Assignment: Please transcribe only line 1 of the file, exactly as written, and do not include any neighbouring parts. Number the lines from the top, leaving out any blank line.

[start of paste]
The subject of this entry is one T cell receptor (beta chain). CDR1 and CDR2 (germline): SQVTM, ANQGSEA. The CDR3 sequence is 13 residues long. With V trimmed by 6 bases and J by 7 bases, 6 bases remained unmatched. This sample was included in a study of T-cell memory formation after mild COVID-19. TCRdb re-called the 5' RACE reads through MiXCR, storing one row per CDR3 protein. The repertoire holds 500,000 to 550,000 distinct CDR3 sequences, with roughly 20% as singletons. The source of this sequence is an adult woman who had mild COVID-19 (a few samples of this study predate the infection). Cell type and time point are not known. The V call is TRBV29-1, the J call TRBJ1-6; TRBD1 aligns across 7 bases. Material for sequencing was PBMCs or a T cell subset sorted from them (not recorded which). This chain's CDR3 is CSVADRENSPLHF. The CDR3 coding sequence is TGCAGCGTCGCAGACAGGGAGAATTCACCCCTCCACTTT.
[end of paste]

The subject of this entry is one T cell receptor (beta chain). CDR1 and CDR2 (germline): SQVTM, ANQGSEA. The CDR3 sequence is 13 residues long. With V trimmed by 6 bases and J by 7 bases, 6 bases remained unmatched. This sample was included in a study of T-cell memory formation after mild COVID-19. TCRdb re-called the 5' RACE reads through MiXCR, storing one row per CDR3 protein. The repertoire holds 500,000 to 550,000 distinct CDR3 sequences, with roughly 20% as singletons. The source of this sequence is an adult woman who had mild COVID-19 (a few samples of this study predate the infection). Cell type and time point are not known. The V call is TRBV29-1, the J call TRBJ1-6; TRBD1 aligns across 7 bases. Material for sequencing was PBMCs or a T cell subset sorted from them (not recorded which). This chain's CDR3 is CSVADRENSPLHF. The CDR3 coding sequence is TGCAGCGTCGCAGACAGGGAGAATTCACCCCTCCACTTT.